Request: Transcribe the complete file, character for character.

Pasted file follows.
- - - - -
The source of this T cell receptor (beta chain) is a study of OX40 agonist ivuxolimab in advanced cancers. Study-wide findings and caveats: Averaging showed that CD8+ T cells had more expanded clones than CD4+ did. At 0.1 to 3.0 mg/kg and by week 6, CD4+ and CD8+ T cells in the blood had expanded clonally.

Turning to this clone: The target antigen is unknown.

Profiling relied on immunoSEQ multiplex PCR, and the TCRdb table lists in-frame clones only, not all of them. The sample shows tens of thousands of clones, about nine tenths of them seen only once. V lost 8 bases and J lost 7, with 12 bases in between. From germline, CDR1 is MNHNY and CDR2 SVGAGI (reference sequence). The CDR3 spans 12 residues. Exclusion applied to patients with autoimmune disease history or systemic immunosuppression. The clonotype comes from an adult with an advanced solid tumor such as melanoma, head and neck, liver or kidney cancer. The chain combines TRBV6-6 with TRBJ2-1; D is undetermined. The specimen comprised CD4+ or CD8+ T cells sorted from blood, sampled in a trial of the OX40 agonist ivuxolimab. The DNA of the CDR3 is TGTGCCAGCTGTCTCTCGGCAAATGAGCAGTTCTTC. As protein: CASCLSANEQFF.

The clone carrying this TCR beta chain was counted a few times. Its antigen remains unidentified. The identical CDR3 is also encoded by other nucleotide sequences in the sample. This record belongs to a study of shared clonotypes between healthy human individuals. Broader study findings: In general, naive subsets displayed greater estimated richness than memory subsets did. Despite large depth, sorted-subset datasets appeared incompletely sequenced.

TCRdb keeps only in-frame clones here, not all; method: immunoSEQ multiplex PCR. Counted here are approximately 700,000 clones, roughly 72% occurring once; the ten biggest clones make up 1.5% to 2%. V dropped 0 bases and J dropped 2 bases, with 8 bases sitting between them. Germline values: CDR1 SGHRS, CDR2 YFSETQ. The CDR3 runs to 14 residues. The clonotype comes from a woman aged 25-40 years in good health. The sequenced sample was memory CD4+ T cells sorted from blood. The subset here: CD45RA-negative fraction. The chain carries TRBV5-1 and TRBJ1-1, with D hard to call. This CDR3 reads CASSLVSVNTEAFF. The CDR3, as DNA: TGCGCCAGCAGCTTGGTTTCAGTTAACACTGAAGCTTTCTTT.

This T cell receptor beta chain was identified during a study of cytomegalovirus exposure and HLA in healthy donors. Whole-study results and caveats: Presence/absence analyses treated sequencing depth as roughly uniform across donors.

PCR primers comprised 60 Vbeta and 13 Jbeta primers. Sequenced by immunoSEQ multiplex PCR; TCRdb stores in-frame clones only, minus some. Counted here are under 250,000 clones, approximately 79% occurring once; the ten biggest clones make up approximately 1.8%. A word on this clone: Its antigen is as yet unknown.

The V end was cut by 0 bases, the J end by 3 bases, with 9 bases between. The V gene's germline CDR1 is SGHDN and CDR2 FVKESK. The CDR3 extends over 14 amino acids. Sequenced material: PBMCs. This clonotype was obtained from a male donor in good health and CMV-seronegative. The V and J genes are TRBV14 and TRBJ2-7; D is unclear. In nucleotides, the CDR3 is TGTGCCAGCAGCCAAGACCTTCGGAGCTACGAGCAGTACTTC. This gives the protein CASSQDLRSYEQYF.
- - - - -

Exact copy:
The source of this T cell receptor (beta chain) is a study of OX40 agonist ivuxolimab in advanced cancers. Study-wide findings and caveats: Averaging showed that CD8+ T cells had more expanded clones than CD4+ did. At 0.1 to 3.0 mg/kg and by week 6, CD4+ and CD8+ T cells in the blood had expanded clonally.

Turning to this clone: The target antigen is unknown.

Profiling relied on immunoSEQ multiplex PCR, and the TCRdb table lists in-frame clones only, not all of them. The sample shows tens of thousands of clones, about nine tenths of them seen only once. V lost 8 bases and J lost 7, with 12 bases in between. From germline, CDR1 is MNHNY and CDR2 SVGAGI (reference sequence). The CDR3 spans 12 residues. Exclusion applied to patients with autoimmune disease history or systemic immunosuppression. The clonotype comes from an adult with an advanced solid tumor such as melanoma, head and neck, liver or kidney cancer. The chain combines TRBV6-6 with TRBJ2-1; D is undetermined. The specimen comprised CD4+ or CD8+ T cells sorted from blood, sampled in a trial of the OX40 agonist ivuxolimab. The DNA of the CDR3 is TGTGCCAGCTGTCTCTCGGCAAATGAGCAGTTCTTC. As protein: CASCLSANEQFF.

The clone carrying this TCR beta chain was counted a few times. Its antigen remains unidentified. The identical CDR3 is also encoded by other nucleotide sequences in the sample. This record belongs to a study of shared clonotypes between healthy human individuals. Broader study findings: In general, naive subsets displayed greater estimated richness than memory subsets did. Despite large depth, sorted-subset datasets appeared incompletely sequenced.

TCRdb keeps only in-frame clones here, not all; method: immunoSEQ multiplex PCR. Counted here are approximately 700,000 clones, roughly 72% occurring once; the ten biggest clones make up 1.5% to 2%. V dropped 0 bases and J dropped 2 bases, with 8 bases sitting between them. Germline values: CDR1 SGHRS, CDR2 YFSETQ. The CDR3 runs to 14 residues. The clonotype comes from a woman aged 25-40 years in good health. The sequenced sample was memory CD4+ T cells sorted from blood. The subset here: CD45RA-negative fraction. The chain carries TRBV5-1 and TRBJ1-1, with D hard to call. This CDR3 reads CASSLVSVNTEAFF. The CDR3, as DNA: TGCGCCAGCAGCTTGGTTTCAGTTAACACTGAAGCTTTCTTT.

This T cell receptor beta chain was identified during a study of cytomegalovirus exposure and HLA in healthy donors. Whole-study results and caveats: Presence/absence analyses treated sequencing depth as roughly uniform across donors.

PCR primers comprised 60 Vbeta and 13 Jbeta primers. Sequenced by immunoSEQ multiplex PCR; TCRdb stores in-frame clones only, minus some. Counted here are under 250,000 clones, approximately 79% occurring once; the ten biggest clones make up approximately 1.8%. A word on this clone: Its antigen is as yet unknown.

The V end was cut by 0 bases, the J end by 3 bases, with 9 bases between. The V gene's germline CDR1 is SGHDN and CDR2 FVKESK. The CDR3 extends over 14 amino acids. Sequenced material: PBMCs. This clonotype was obtained from a male donor in good health and CMV-seronegative. The V and J genes are TRBV14 and TRBJ2-7; D is unclear. In nucleotides, the CDR3 is TGTGCCAGCAGCCAAGACCTTCGGAGCTACGAGCAGTACTTC. This gives the protein CASSQDLRSYEQYF.